Marsh v. Phelps County et al
MEMORANDUM AND ORDER - The plaintiff's motion for default judgment (filing 22 ) will be held in abeyance. The plaintiff shall promptly advise the Court upon filing of the Eighth Circuit's mandate in Marsh v. Phelps Cty., No. 17-1260. Ordered by Judge John M. Gerrard. (Copy mailed mailed to pro se party)(GJG)
IN THE UNITED STATES DISTRICT COURT
FOR THE DISTRICT OF NEBRASKA
RONDA L. MARSH,
MEMORANDUM AND ORDER
LOUIS P. CAMPANA, JR.,
This matter is before the Court on the plaintiff's motion for default
judgment (filing 22). The Court will hold the plaintiff's motion in abeyance for
a hearing on damages, pending disposition of the plaintiff's appeal with
respect to her claims against the other defendants.
When a default judgment is entered, facts alleged in the complaint—
except as to damages—may not be later contested. Marshall v. Baggett, 616
F.3d 849, 852 (8th Cir. 2010); Murray v. Lene, 595 F.3d 868, 871 (8th Cir.
2010). It remains for the Court to consider whether the unchallenged facts
constitute a legitimate cause of action, since a party in default does not admit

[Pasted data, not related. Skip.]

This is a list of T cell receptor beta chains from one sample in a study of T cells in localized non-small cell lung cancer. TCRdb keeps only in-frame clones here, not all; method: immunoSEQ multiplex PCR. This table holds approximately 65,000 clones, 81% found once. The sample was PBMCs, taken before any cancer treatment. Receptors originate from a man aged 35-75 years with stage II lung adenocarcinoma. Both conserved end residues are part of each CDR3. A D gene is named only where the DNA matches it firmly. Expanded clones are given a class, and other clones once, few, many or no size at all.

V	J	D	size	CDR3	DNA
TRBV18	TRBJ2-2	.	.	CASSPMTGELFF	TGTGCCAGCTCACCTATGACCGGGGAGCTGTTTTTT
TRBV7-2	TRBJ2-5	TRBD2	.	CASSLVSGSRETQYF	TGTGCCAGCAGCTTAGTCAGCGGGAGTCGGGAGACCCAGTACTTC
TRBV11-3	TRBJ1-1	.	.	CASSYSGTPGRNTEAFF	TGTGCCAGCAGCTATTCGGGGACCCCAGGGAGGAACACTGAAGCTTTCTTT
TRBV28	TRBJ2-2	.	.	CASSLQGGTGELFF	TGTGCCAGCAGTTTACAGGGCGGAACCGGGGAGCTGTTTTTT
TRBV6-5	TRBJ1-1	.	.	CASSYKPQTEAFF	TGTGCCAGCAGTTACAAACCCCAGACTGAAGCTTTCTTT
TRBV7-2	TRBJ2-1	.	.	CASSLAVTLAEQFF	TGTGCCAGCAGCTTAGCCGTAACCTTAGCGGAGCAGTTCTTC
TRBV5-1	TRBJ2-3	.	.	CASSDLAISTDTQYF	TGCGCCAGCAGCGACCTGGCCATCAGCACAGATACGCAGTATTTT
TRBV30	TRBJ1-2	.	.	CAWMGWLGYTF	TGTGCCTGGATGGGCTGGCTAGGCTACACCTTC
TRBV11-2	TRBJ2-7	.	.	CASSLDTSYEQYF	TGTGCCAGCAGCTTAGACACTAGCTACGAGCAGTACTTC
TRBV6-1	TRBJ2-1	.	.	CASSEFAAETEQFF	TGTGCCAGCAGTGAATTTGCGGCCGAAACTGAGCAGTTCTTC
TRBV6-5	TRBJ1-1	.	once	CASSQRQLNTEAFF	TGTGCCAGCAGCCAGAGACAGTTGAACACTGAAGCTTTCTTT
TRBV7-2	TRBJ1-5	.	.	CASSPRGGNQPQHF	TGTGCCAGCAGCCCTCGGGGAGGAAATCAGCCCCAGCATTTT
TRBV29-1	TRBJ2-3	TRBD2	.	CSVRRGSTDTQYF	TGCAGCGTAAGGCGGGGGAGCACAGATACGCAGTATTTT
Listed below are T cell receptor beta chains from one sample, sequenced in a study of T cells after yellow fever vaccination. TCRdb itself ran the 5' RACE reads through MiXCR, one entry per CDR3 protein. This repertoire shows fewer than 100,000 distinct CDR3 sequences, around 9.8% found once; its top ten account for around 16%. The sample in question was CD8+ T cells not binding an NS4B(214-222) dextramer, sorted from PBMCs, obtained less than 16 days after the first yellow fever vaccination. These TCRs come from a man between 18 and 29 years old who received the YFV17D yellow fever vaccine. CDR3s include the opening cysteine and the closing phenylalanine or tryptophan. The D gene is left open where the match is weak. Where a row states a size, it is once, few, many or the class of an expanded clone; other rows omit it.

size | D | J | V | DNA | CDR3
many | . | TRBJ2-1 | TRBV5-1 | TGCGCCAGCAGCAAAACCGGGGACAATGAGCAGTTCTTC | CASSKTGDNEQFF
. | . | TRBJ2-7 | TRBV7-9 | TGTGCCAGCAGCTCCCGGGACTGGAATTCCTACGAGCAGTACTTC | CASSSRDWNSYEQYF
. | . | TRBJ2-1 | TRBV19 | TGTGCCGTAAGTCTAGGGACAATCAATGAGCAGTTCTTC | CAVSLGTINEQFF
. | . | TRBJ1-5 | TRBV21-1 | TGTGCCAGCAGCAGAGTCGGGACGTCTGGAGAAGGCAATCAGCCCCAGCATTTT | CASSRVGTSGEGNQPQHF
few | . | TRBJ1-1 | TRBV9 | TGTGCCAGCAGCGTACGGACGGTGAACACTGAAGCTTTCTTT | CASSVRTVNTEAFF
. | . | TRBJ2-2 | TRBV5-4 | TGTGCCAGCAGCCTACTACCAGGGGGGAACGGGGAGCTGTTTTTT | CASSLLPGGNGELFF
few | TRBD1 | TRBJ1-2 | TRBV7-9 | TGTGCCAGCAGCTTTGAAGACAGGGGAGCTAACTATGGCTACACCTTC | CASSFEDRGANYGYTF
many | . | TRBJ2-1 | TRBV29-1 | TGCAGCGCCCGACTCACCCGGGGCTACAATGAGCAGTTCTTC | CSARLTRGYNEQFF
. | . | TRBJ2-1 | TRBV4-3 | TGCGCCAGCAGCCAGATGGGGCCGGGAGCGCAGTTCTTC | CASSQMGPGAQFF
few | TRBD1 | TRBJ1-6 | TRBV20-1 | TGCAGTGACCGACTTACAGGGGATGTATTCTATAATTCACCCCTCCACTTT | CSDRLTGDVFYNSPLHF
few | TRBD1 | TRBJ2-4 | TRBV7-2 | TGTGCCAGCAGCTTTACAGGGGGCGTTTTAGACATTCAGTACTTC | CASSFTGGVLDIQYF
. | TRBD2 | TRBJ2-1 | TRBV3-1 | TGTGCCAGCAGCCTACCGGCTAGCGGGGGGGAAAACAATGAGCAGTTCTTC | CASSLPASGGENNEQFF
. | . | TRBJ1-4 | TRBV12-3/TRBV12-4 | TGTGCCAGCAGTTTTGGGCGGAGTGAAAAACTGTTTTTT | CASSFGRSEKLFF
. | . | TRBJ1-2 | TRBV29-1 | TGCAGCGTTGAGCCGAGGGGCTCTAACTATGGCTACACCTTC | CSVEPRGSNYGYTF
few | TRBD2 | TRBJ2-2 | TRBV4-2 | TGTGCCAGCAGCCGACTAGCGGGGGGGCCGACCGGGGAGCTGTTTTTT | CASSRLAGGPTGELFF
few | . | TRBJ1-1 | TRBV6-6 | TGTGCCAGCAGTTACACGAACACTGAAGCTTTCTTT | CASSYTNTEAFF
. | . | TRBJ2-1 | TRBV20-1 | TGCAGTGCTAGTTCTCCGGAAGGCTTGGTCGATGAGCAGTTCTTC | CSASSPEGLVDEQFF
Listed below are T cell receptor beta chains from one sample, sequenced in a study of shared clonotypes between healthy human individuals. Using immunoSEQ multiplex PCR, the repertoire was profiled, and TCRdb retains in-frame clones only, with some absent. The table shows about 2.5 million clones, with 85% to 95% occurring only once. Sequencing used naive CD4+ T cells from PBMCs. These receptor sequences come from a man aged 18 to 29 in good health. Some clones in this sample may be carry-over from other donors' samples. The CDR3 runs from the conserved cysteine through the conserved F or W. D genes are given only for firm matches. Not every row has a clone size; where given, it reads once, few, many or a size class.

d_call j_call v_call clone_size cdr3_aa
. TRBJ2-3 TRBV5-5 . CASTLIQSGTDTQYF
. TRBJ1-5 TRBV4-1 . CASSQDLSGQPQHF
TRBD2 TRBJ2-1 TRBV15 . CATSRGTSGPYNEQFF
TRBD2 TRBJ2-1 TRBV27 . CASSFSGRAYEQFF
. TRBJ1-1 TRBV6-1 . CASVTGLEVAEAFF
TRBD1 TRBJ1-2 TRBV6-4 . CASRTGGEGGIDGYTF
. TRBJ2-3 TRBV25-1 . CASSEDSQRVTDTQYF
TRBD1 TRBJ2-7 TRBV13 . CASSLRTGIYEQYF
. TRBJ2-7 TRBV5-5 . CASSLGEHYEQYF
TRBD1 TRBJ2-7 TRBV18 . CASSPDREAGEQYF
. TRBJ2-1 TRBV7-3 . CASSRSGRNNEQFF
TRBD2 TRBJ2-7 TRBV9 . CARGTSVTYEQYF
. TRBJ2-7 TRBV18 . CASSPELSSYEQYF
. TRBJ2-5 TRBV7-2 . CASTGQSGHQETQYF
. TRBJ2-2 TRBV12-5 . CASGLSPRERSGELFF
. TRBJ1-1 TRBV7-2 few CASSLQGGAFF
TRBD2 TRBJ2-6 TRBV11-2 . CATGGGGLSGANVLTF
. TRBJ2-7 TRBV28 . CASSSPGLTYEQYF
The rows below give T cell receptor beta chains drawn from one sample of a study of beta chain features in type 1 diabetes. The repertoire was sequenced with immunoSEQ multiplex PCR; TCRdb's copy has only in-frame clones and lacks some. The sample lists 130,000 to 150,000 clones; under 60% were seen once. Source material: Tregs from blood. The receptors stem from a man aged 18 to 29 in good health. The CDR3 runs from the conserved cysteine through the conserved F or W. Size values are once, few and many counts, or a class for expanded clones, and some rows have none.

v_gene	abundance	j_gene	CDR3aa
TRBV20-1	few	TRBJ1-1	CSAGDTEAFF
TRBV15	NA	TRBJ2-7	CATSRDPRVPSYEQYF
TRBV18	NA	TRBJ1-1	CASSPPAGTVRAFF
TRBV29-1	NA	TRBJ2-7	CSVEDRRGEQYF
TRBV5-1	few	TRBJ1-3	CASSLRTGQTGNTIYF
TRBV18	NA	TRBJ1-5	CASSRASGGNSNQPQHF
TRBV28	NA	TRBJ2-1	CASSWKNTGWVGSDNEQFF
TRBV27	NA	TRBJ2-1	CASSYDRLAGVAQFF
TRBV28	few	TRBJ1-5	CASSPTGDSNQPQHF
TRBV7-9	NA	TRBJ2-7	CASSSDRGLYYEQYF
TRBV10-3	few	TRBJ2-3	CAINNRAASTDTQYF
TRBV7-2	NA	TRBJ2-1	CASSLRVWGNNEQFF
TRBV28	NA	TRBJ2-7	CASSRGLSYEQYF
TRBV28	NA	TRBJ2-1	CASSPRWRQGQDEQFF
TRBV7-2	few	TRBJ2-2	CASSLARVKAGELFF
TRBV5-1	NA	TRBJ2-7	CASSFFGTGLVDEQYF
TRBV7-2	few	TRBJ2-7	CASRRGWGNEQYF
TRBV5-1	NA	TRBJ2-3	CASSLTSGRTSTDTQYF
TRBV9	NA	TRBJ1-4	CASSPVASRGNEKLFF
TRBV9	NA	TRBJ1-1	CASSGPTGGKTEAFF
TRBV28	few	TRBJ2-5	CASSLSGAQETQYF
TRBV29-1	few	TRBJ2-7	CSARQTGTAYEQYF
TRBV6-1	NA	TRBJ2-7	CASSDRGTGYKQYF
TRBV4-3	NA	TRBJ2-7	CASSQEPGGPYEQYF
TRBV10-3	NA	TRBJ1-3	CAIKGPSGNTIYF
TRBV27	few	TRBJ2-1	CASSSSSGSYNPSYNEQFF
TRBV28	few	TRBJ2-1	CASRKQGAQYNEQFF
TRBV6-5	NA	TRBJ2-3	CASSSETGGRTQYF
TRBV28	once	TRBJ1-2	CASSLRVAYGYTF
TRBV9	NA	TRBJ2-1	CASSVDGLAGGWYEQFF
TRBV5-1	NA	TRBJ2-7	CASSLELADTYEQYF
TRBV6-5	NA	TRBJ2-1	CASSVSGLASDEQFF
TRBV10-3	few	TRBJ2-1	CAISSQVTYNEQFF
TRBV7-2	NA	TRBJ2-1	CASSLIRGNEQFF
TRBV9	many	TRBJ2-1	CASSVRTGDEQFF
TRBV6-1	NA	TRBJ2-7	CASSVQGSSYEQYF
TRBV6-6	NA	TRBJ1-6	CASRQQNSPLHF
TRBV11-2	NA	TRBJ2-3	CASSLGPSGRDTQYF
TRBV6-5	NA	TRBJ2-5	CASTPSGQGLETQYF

mere conclusions of law. Id. Therefore, it is incumbent upon the Court to
ensure that the unchallenged facts constitute a legitimate cause of action
before entering final judgment. Marshall, 616 F.3d at 852-53. And then, even
though the allegations of the plaintiff's complaint are admitted, see id., it is
still necessary for the Court to determine the plaintiff's damages based upon
the evidence. See, Fed. R. Civ. P. 55(b)(2)(B); Brown v. Kenron Aluminum &
Glass Corp., 477 F.2d 526, 531 (8th Cir. 1973).
So, the task for the Court is, first, to consider the allegations of the
complaint to ensure that the plaintiff has stated a legitimate cause of action
with respect to each of her claims for relief. Then, the Court must consider
whether the plaintiff's damages can be determined based on the evidence
that has been presented in support of its motion.
The defendant was a corrections officer for Phelps County, Nebraska.
Filing 1-1 at 3. The plaintiff was incarcerated in the Phelps County Jail.
Filing 1-1 at 4. She alleges that while she was incarcerated, the defendant
sexually assaulted her. Filing 1-1 at 6. Her complaint asserts a claim against
the defendant based on 42 U.S.C. § 1983 and the Eighth Amendment. Filing
1-1 at 9.
The Eighth Amendment prohibits cruel and unusual punishment and
provides a right to safe and humane conditions of confinement.1 Brown v.
Fortner, 518 F.3d 552, 558 (8th Cir. 2008). A claim under the Eighth
Amendment requires the plaintiff to show a denial of safe and humane
conditions resulting from an officer's deliberate indifference to a prisoner's